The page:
The New Patriotic Party’s (NPP), incumbent Member of Parliament for the Kwesmintim constituency in the Western Region, Joe Baidoe-Ansah, has lost his bid to contest in the 2016 polls.
In a fiercely contested primary, Joseph Mensah, polled 187 votes, whiles Joe Baidoe-Ansah had 122 votes. The were two rejected ballots, whereas 30 delegates were absent.
The primary had delayed due to the incumbent’s decision to sue Joseph Mensah, claiming that he was not a party member.
Mr. Baidoe-Ansah had left the venue before the final result was declared. However, several persons who are not delegates, were seen jubilating after the outcome was announced. There were allegations that Joseph Mensah was once a cadre of the then PNDC regime, and that a book he had authored also made mention of the Provisional National Defense Council (PNDC) regime, led by Jerry John Rawlings.
However, an Accra High Court last week ruled that, Joseph Mensah, an employee of the Ghana Ports and Harbours Authority at Takoradi, was qualified to contest.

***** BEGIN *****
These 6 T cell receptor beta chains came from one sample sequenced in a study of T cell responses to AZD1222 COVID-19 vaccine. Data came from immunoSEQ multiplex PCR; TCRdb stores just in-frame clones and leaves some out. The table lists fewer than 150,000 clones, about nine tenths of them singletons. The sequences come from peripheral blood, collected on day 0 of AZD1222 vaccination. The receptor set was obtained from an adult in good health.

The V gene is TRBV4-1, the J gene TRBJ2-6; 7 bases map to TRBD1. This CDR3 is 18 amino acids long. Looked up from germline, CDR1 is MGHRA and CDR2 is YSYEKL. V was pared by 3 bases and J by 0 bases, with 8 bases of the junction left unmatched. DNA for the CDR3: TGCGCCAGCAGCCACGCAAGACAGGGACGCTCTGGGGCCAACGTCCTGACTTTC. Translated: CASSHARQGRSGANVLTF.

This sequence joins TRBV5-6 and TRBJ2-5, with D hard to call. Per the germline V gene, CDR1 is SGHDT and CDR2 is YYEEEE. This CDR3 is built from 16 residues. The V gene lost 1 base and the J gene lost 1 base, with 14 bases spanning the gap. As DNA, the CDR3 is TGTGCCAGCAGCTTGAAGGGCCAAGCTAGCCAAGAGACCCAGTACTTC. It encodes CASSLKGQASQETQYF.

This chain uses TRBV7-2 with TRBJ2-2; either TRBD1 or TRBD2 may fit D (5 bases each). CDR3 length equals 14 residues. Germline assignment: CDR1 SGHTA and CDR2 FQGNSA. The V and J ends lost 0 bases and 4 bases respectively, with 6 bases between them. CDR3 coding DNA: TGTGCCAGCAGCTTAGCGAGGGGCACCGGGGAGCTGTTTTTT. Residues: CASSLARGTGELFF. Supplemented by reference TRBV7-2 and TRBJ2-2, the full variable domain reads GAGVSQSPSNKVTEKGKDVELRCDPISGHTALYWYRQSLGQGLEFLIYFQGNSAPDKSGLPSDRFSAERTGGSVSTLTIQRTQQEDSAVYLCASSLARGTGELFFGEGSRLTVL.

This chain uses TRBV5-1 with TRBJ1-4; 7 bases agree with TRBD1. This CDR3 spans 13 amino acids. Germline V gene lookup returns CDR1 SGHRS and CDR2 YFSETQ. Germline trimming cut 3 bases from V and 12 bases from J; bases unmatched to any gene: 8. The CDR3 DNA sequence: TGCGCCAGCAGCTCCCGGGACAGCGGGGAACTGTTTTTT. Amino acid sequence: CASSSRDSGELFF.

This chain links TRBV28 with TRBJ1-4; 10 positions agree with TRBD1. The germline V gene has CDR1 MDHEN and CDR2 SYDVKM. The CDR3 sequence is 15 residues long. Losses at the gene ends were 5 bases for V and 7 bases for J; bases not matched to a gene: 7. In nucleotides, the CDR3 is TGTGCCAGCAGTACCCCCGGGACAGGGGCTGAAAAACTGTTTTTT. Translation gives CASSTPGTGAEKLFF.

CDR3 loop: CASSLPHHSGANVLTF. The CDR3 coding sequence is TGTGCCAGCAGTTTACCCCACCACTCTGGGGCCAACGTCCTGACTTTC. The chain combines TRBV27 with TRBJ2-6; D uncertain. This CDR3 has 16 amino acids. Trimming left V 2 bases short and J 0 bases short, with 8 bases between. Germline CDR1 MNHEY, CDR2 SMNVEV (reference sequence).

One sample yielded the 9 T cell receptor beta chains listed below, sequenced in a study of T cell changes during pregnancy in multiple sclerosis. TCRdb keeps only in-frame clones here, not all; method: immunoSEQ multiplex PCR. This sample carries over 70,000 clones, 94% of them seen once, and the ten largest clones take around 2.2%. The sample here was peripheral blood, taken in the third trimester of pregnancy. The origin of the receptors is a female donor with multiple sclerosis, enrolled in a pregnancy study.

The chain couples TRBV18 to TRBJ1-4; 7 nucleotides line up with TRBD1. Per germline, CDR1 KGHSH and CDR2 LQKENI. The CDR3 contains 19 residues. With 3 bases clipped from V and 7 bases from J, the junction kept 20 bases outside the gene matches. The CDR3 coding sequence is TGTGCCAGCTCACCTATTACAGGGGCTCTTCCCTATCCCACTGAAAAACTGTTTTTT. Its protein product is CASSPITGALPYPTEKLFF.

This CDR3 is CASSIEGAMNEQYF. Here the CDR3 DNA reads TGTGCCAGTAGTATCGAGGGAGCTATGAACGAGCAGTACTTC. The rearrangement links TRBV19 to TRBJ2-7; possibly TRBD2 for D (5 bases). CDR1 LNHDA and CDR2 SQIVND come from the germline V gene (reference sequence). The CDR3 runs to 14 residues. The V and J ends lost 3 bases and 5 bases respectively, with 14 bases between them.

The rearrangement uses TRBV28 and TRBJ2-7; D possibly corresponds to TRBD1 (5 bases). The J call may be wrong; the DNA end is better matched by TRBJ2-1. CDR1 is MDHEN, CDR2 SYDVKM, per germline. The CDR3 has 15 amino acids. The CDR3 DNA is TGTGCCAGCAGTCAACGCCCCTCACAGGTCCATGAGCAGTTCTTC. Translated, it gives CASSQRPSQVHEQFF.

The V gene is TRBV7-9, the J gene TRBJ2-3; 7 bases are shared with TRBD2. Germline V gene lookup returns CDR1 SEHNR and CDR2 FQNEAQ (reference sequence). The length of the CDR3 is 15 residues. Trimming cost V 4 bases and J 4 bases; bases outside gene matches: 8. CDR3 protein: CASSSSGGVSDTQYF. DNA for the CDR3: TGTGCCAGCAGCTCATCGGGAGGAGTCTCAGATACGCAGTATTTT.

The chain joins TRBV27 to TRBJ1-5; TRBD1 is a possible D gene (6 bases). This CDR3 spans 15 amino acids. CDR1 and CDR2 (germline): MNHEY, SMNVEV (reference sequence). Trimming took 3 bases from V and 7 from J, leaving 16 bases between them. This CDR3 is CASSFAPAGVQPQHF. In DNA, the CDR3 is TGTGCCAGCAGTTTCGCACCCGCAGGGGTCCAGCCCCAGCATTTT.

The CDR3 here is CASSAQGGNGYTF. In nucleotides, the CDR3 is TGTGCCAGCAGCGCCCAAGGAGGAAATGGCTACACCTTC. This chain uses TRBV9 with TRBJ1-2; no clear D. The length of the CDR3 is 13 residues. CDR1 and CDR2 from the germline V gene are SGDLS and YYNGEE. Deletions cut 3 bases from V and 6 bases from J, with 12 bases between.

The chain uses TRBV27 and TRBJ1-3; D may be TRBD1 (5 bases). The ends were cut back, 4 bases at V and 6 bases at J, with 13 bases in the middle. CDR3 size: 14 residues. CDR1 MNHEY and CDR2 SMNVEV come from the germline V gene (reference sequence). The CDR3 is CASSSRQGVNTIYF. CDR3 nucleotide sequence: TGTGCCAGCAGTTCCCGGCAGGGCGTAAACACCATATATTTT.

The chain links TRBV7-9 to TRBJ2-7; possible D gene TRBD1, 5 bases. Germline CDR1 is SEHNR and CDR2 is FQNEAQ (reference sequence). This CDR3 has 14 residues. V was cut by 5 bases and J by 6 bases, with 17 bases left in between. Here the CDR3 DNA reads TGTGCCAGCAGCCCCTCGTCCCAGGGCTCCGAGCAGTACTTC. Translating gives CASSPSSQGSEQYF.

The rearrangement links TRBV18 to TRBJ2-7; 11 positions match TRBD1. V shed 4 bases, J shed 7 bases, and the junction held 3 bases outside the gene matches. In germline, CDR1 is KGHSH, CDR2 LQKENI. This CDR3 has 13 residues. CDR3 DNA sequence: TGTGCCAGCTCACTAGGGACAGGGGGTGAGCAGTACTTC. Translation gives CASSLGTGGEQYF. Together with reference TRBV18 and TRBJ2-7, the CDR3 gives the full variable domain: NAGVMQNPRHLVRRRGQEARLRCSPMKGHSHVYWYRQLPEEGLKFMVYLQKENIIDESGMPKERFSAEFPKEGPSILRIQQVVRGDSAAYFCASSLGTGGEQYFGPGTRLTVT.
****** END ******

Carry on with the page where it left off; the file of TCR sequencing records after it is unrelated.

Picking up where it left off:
Joe Badoe-Ansah, had been the MP for Kwesimintsim since 2000, after he took over the seat from the CPP’s Nana Abekah in 1996.
However in 2012, he had opted to bow out of the race, until he made a sudden U-turn, when the Constituency was re-demarcated into Effia and Kwesimintsim respectively. Knowing his strength in the Kwesimintsim area, he won the seat after returning, albiet in another controversial primary.
He had served in different ministerial portfolios such as Aviation and Tourism in the Kufuor administration. The NPP’s Joseph Mensah will come against the National Democratic Congress’ (NDC), Augustine Arthur.
In the 2012 elections, the votes difference between the NPP and the NDC, was about 6,000, whereas Nana Abekah, a CPP man who went independent polled 6,000 votes, with the PPP candidate polling a little over 1,000 votes.
However for the 2016 election, the independent candidate is not contesting, whereas the PPP has a new candidate believed to be much more formidable than their previous candidate